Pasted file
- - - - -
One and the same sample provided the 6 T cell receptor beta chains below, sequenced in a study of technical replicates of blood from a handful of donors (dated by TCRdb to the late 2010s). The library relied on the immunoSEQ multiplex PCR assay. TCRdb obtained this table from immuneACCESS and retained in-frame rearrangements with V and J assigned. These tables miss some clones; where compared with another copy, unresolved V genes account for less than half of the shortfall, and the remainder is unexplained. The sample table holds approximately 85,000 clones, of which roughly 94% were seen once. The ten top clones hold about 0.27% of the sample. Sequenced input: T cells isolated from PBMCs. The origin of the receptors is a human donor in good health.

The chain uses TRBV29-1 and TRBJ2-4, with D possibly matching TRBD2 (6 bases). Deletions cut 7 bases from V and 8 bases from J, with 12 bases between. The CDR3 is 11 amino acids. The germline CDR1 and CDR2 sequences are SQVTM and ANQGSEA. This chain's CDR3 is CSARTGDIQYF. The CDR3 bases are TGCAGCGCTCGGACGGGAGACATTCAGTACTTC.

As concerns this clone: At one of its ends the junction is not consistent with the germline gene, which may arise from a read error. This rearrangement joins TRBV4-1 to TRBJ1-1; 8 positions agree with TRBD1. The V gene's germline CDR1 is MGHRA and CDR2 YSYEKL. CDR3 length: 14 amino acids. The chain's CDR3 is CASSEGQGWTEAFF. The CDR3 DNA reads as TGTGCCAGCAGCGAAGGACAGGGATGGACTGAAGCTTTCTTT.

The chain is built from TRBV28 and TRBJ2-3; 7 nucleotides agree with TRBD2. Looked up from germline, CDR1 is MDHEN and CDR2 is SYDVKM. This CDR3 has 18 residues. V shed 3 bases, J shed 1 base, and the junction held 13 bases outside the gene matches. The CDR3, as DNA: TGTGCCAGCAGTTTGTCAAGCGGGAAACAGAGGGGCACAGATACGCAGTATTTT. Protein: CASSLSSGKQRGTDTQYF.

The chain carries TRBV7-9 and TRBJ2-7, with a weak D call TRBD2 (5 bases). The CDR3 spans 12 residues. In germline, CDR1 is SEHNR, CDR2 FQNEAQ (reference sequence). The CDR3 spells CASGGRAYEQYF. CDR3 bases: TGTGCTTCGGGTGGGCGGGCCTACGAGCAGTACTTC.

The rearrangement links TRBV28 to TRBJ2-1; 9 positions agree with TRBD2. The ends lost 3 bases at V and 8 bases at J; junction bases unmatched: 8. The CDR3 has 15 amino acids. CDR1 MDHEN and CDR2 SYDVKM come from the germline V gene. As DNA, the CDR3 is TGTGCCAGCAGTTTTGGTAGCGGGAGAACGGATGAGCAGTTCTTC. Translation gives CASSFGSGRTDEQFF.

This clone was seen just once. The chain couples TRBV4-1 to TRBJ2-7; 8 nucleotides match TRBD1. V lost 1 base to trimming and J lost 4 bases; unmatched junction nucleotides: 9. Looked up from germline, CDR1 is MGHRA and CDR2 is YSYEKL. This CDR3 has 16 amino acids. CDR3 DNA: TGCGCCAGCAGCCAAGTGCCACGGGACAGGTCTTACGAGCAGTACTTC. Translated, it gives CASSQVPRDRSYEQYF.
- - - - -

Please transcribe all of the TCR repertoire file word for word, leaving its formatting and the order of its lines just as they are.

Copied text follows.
One and the same sample provided the 6 T cell receptor beta chains below, sequenced in a study of technical replicates of blood from a handful of donors (dated by TCRdb to the late 2010s). The library relied on the immunoSEQ multiplex PCR assay. TCRdb obtained this table from immuneACCESS and retained in-frame rearrangements with V and J assigned. These tables miss some clones; where compared with another copy, unresolved V genes account for less than half of the shortfall, and the remainder is unexplained. The sample table holds approximately 85,000 clones, of which roughly 94% were seen once. The ten top clones hold about 0.27% of the sample. Sequenced input: T cells isolated from PBMCs. The origin of the receptors is a human donor in good health.

The chain uses TRBV29-1 and TRBJ2-4, with D possibly matching TRBD2 (6 bases). Deletions cut 7 bases from V and 8 bases from J, with 12 bases between. The CDR3 is 11 amino acids. The germline CDR1 and CDR2 sequences are SQVTM and ANQGSEA. This chain's CDR3 is CSARTGDIQYF. The CDR3 bases are TGCAGCGCTCGGACGGGAGACATTCAGTACTTC.

As concerns this clone: At one of its ends the junction is not consistent with the germline gene, which may arise from a read error. This rearrangement joins TRBV4-1 to TRBJ1-1; 8 positions agree with TRBD1. The V gene's germline CDR1 is MGHRA and CDR2 YSYEKL. CDR3 length: 14 amino acids. The chain's CDR3 is CASSEGQGWTEAFF. The CDR3 DNA reads as TGTGCCAGCAGCGAAGGACAGGGATGGACTGAAGCTTTCTTT.

The chain is built from TRBV28 and TRBJ2-3; 7 nucleotides agree with TRBD2. Looked up from germline, CDR1 is MDHEN and CDR2 is SYDVKM. This CDR3 has 18 residues. V shed 3 bases, J shed 1 base, and the junction held 13 bases outside the gene matches. The CDR3, as DNA: TGTGCCAGCAGTTTGTCAAGCGGGAAACAGAGGGGCACAGATACGCAGTATTTT. Protein: CASSLSSGKQRGTDTQYF.

The chain carries TRBV7-9 and TRBJ2-7, with a weak D call TRBD2 (5 bases). The CDR3 spans 12 residues. In germline, CDR1 is SEHNR, CDR2 FQNEAQ (reference sequence). The CDR3 spells CASGGRAYEQYF. CDR3 bases: TGTGCTTCGGGTGGGCGGGCCTACGAGCAGTACTTC.

The rearrangement links TRBV28 to TRBJ2-1; 9 positions agree with TRBD2. The ends lost 3 bases at V and 8 bases at J; junction bases unmatched: 8. The CDR3 has 15 amino acids. CDR1 MDHEN and CDR2 SYDVKM come from the germline V gene. As DNA, the CDR3 is TGTGCCAGCAGTTTTGGTAGCGGGAGAACGGATGAGCAGTTCTTC. Translation gives CASSFGSGRTDEQFF.

This clone was seen just once. The chain couples TRBV4-1 to TRBJ2-7; 8 nucleotides match TRBD1. V lost 1 base to trimming and J lost 4 bases; unmatched junction nucleotides: 9. Looked up from germline, CDR1 is MGHRA and CDR2 is YSYEKL. This CDR3 has 16 amino acids. CDR3 DNA: TGCGCCAGCAGCCAAGTGCCACGGGACAGGTCTTACGAGCAGTACTTC. Translated, it gives CASSQVPRDRSYEQYF.